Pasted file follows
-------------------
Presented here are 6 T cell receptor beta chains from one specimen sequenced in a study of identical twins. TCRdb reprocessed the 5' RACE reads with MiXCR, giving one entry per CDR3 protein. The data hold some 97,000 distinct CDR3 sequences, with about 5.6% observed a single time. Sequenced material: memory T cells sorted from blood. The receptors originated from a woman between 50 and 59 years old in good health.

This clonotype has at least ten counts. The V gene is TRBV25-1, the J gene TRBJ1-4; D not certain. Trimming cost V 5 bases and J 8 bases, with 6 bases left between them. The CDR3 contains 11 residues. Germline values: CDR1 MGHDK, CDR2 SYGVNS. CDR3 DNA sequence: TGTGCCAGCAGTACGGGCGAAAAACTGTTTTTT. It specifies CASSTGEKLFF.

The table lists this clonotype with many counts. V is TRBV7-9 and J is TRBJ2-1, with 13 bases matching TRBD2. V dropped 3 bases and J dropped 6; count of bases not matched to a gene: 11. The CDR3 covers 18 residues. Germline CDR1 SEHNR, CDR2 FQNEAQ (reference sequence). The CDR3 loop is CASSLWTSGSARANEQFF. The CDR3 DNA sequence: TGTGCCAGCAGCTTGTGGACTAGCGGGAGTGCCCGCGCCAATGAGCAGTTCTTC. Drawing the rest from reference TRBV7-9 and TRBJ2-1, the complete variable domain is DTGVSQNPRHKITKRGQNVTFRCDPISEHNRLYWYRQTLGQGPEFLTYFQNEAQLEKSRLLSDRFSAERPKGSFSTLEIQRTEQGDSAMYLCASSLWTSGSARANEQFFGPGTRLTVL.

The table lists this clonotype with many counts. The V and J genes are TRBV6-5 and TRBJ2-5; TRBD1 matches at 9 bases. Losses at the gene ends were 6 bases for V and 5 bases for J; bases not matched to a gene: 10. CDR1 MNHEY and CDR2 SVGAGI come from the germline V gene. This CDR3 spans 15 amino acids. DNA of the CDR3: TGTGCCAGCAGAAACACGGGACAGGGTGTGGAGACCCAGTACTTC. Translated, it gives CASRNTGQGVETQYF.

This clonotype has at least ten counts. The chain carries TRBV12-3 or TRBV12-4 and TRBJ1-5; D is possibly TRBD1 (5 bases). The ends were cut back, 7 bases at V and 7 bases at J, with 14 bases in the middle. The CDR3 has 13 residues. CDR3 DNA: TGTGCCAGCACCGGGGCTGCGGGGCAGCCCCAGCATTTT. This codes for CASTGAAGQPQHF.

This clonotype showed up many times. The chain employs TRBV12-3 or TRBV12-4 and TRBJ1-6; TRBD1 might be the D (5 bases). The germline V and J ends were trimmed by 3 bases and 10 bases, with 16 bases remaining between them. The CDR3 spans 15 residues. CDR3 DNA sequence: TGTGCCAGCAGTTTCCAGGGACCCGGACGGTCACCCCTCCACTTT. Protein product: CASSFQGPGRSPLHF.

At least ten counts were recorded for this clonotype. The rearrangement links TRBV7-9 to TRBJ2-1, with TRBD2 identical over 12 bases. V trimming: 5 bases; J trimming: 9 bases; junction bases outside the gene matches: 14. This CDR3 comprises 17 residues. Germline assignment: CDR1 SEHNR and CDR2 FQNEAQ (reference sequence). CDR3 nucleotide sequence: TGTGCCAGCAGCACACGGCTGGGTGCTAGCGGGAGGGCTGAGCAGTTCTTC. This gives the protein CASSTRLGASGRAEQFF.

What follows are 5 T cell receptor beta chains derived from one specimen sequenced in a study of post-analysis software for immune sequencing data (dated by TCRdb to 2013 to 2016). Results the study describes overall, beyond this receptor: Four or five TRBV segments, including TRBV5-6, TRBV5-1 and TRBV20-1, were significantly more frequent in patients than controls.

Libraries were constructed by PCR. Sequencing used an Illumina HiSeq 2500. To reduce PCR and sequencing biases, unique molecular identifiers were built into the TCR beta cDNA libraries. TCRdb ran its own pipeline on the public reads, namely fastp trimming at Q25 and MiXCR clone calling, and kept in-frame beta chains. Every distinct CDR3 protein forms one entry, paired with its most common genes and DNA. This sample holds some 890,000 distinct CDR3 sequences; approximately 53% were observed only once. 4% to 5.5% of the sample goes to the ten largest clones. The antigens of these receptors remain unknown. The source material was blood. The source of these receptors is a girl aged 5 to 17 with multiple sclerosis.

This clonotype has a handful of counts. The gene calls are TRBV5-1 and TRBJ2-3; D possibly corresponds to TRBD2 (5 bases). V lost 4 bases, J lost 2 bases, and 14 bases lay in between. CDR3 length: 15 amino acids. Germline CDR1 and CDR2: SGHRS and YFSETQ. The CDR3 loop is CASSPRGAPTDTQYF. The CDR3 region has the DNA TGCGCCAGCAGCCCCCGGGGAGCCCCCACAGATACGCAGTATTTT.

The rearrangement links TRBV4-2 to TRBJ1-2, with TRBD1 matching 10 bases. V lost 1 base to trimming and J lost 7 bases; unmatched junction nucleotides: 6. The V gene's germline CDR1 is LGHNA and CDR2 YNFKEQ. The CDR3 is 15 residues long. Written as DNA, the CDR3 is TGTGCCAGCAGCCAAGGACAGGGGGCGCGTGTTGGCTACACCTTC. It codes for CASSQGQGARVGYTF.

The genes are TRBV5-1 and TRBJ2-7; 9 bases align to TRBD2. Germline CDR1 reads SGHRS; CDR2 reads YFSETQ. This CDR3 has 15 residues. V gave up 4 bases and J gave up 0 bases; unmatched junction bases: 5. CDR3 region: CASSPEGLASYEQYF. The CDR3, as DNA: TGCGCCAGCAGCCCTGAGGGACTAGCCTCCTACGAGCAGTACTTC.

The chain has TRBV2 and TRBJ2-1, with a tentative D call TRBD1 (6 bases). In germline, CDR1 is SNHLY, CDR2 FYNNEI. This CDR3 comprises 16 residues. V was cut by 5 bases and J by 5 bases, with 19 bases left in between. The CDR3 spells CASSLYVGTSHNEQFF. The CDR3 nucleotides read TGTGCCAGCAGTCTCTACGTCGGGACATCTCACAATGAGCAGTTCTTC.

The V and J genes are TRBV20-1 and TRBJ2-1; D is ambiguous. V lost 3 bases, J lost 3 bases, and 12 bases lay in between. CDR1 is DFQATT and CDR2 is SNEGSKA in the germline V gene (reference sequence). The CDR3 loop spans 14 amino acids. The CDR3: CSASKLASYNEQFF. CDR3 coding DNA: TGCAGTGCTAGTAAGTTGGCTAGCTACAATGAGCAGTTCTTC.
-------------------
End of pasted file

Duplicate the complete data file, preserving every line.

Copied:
Presented here are 6 T cell receptor beta chains from one specimen sequenced in a study of identical twins. TCRdb reprocessed the 5' RACE reads with MiXCR, giving one entry per CDR3 protein. The data hold some 97,000 distinct CDR3 sequences, with about 5.6% observed a single time. Sequenced material: memory T cells sorted from blood. The receptors originated from a woman between 50 and 59 years old in good health.

This clonotype has at least ten counts. The V gene is TRBV25-1, the J gene TRBJ1-4; D not certain. Trimming cost V 5 bases and J 8 bases, with 6 bases left between them. The CDR3 contains 11 residues. Germline values: CDR1 MGHDK, CDR2 SYGVNS. CDR3 DNA sequence: TGTGCCAGCAGTACGGGCGAAAAACTGTTTTTT. It specifies CASSTGEKLFF.

The table lists this clonotype with many counts. V is TRBV7-9 and J is TRBJ2-1, with 13 bases matching TRBD2. V dropped 3 bases and J dropped 6; count of bases not matched to a gene: 11. The CDR3 covers 18 residues. Germline CDR1 SEHNR, CDR2 FQNEAQ (reference sequence). The CDR3 loop is CASSLWTSGSARANEQFF. The CDR3 DNA sequence: TGTGCCAGCAGCTTGTGGACTAGCGGGAGTGCCCGCGCCAATGAGCAGTTCTTC. Drawing the rest from reference TRBV7-9 and TRBJ2-1, the complete variable domain is DTGVSQNPRHKITKRGQNVTFRCDPISEHNRLYWYRQTLGQGPEFLTYFQNEAQLEKSRLLSDRFSAERPKGSFSTLEIQRTEQGDSAMYLCASSLWTSGSARANEQFFGPGTRLTVL.

The table lists this clonotype with many counts. The V and J genes are TRBV6-5 and TRBJ2-5; TRBD1 matches at 9 bases. Losses at the gene ends were 6 bases for V and 5 bases for J; bases not matched to a gene: 10. CDR1 MNHEY and CDR2 SVGAGI come from the germline V gene. This CDR3 spans 15 amino acids. DNA of the CDR3: TGTGCCAGCAGAAACACGGGACAGGGTGTGGAGACCCAGTACTTC. Translated, it gives CASRNTGQGVETQYF.

This clonotype has at least ten counts. The chain carries TRBV12-3 or TRBV12-4 and TRBJ1-5; D is possibly TRBD1 (5 bases). The ends were cut back, 7 bases at V and 7 bases at J, with 14 bases in the middle. The CDR3 has 13 residues. CDR3 DNA: TGTGCCAGCACCGGGGCTGCGGGGCAGCCCCAGCATTTT. This codes for CASTGAAGQPQHF.

This clonotype showed up many times. The chain employs TRBV12-3 or TRBV12-4 and TRBJ1-6; TRBD1 might be the D (5 bases). The germline V and J ends were trimmed by 3 bases and 10 bases, with 16 bases remaining between them. The CDR3 spans 15 residues. CDR3 DNA sequence: TGTGCCAGCAGTTTCCAGGGACCCGGACGGTCACCCCTCCACTTT. Protein product: CASSFQGPGRSPLHF.

At least ten counts were recorded for this clonotype. The rearrangement links TRBV7-9 to TRBJ2-1, with TRBD2 identical over 12 bases. V trimming: 5 bases; J trimming: 9 bases; junction bases outside the gene matches: 14. This CDR3 comprises 17 residues. Germline assignment: CDR1 SEHNR and CDR2 FQNEAQ (reference sequence). CDR3 nucleotide sequence: TGTGCCAGCAGCACACGGCTGGGTGCTAGCGGGAGGGCTGAGCAGTTCTTC. This gives the protein CASSTRLGASGRAEQFF.

What follows are 5 T cell receptor beta chains derived from one specimen sequenced in a study of post-analysis software for immune sequencing data (dated by TCRdb to 2013 to 2016). Results the study describes overall, beyond this receptor: Four or five TRBV segments, including TRBV5-6, TRBV5-1 and TRBV20-1, were significantly more frequent in patients than controls.

Libraries were constructed by PCR. Sequencing used an Illumina HiSeq 2500. To reduce PCR and sequencing biases, unique molecular identifiers were built into the TCR beta cDNA libraries. TCRdb ran its own pipeline on the public reads, namely fastp trimming at Q25 and MiXCR clone calling, and kept in-frame beta chains. Every distinct CDR3 protein forms one entry, paired with its most common genes and DNA. This sample holds some 890,000 distinct CDR3 sequences; approximately 53% were observed only once. 4% to 5.5% of the sample goes to the ten largest clones. The antigens of these receptors remain unknown. The source material was blood. The source of these receptors is a girl aged 5 to 17 with multiple sclerosis.

This clonotype has a handful of counts. The gene calls are TRBV5-1 and TRBJ2-3; D possibly corresponds to TRBD2 (5 bases). V lost 4 bases, J lost 2 bases, and 14 bases lay in between. CDR3 length: 15 amino acids. Germline CDR1 and CDR2: SGHRS and YFSETQ. The CDR3 loop is CASSPRGAPTDTQYF. The CDR3 region has the DNA TGCGCCAGCAGCCCCCGGGGAGCCCCCACAGATACGCAGTATTTT.

The rearrangement links TRBV4-2 to TRBJ1-2, with TRBD1 matching 10 bases. V lost 1 base to trimming and J lost 7 bases; unmatched junction nucleotides: 6. The V gene's germline CDR1 is LGHNA and CDR2 YNFKEQ. The CDR3 is 15 residues long. Written as DNA, the CDR3 is TGTGCCAGCAGCCAAGGACAGGGGGCGCGTGTTGGCTACACCTTC. It codes for CASSQGQGARVGYTF.

The genes are TRBV5-1 and TRBJ2-7; 9 bases align to TRBD2. Germline CDR1 reads SGHRS; CDR2 reads YFSETQ. This CDR3 has 15 residues. V gave up 4 bases and J gave up 0 bases; unmatched junction bases: 5. CDR3 region: CASSPEGLASYEQYF. The CDR3, as DNA: TGCGCCAGCAGCCCTGAGGGACTAGCCTCCTACGAGCAGTACTTC.

The chain has TRBV2 and TRBJ2-1, with a tentative D call TRBD1 (6 bases). In germline, CDR1 is SNHLY, CDR2 FYNNEI. This CDR3 comprises 16 residues. V was cut by 5 bases and J by 5 bases, with 19 bases left in between. The CDR3 spells CASSLYVGTSHNEQFF. The CDR3 nucleotides read TGTGCCAGCAGTCTCTACGTCGGGACATCTCACAATGAGCAGTTCTTC.

The V and J genes are TRBV20-1 and TRBJ2-1; D is ambiguous. V lost 3 bases, J lost 3 bases, and 12 bases lay in between. CDR1 is DFQATT and CDR2 is SNEGSKA in the germline V gene (reference sequence). The CDR3 loop spans 14 amino acids. The CDR3: CSASKLASYNEQFF. CDR3 coding DNA: TGCAGTGCTAGTAAGTTGGCTAGCTACAATGAGCAGTTCTTC.